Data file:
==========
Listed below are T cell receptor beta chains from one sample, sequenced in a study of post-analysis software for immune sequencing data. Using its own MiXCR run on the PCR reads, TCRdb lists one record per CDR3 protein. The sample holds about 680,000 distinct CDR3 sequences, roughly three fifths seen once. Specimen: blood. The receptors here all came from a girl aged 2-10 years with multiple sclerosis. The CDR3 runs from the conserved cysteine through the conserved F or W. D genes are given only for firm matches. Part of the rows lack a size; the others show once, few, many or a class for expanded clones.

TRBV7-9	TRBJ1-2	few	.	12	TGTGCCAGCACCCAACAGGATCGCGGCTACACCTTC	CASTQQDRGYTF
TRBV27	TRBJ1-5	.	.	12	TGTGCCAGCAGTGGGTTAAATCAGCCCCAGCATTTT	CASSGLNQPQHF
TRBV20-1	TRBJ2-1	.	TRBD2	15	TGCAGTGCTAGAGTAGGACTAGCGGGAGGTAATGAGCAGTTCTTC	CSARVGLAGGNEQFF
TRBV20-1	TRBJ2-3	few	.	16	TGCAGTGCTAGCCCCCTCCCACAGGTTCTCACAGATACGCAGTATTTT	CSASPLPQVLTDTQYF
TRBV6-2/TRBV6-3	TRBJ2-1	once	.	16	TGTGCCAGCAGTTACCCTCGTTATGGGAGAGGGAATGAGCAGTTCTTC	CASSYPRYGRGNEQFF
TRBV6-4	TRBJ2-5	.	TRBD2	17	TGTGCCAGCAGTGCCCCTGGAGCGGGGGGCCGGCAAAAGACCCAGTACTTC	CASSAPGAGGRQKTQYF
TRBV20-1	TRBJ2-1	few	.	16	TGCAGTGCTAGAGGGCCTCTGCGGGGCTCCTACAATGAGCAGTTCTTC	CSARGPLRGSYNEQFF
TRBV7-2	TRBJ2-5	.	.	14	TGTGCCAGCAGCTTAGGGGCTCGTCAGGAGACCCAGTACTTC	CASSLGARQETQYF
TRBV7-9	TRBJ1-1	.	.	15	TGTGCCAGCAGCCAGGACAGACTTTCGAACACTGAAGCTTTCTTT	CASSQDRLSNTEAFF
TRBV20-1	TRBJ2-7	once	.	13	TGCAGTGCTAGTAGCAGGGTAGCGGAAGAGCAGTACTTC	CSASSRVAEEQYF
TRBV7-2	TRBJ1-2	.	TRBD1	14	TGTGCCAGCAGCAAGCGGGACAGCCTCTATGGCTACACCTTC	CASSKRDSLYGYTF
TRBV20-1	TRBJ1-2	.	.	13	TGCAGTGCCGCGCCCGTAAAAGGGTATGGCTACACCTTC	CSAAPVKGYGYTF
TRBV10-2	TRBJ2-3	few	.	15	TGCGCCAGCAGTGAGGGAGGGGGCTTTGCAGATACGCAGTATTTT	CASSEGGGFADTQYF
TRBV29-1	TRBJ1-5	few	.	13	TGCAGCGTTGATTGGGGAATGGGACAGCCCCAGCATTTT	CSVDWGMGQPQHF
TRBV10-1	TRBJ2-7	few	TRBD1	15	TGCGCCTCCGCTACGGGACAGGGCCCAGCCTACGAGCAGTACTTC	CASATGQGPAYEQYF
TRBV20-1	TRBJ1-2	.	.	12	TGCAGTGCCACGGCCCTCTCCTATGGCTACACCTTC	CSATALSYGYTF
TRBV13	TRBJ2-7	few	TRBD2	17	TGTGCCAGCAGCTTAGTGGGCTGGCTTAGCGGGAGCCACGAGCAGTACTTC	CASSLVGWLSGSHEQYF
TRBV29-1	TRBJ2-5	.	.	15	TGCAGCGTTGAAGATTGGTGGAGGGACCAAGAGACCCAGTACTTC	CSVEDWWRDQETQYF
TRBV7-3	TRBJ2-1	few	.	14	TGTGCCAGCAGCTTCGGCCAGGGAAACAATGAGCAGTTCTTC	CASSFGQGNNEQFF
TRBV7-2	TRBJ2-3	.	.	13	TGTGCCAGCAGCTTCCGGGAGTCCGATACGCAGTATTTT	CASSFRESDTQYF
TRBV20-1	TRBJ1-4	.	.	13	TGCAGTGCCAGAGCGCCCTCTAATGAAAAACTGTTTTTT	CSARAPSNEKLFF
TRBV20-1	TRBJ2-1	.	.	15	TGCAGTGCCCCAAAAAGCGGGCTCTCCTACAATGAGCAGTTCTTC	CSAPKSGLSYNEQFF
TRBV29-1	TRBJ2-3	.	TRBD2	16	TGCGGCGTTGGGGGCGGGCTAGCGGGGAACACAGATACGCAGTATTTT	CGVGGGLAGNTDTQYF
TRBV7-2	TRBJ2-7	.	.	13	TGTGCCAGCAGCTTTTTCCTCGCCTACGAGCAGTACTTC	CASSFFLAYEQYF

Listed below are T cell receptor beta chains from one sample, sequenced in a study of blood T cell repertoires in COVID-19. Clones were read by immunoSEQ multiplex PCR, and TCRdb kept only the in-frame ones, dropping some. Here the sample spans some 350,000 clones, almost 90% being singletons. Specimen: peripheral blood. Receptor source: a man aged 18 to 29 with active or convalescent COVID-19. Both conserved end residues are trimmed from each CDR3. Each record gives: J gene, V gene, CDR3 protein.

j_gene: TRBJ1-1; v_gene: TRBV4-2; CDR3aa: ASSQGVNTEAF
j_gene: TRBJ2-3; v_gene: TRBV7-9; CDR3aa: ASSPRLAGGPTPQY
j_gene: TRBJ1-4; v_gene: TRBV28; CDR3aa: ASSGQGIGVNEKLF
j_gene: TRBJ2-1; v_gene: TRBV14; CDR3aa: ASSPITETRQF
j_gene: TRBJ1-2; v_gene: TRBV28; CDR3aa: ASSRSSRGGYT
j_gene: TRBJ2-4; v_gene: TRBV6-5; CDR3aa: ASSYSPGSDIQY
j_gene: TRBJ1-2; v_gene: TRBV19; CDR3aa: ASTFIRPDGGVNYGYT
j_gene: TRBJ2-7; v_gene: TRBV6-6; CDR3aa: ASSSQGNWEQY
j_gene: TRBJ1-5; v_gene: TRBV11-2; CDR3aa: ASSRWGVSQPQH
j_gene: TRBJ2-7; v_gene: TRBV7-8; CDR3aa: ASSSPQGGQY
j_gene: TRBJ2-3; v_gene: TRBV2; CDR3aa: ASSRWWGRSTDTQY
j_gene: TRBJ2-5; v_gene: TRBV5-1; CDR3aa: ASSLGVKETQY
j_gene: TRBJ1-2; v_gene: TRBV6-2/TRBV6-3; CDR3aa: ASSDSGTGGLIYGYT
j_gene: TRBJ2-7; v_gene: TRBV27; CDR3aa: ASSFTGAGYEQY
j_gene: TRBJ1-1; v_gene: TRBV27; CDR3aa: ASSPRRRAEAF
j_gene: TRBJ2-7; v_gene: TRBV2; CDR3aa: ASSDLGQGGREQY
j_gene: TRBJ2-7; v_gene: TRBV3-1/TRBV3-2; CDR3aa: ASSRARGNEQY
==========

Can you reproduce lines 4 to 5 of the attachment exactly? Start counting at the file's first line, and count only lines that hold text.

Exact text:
TRBV20-1	TRBJ2-1	.	TRBD2	15	TGCAGTGCTAGAGTAGGACTAGCGGGAGGTAATGAGCAGTTCTTC	CSARVGLAGGNEQFF
TRBV20-1	TRBJ2-3	few	.	16	TGCAGTGCTAGCCCCCTCCCACAGGTTCTCACAGATACGCAGTATTTT	CSASPLPQVLTDTQYF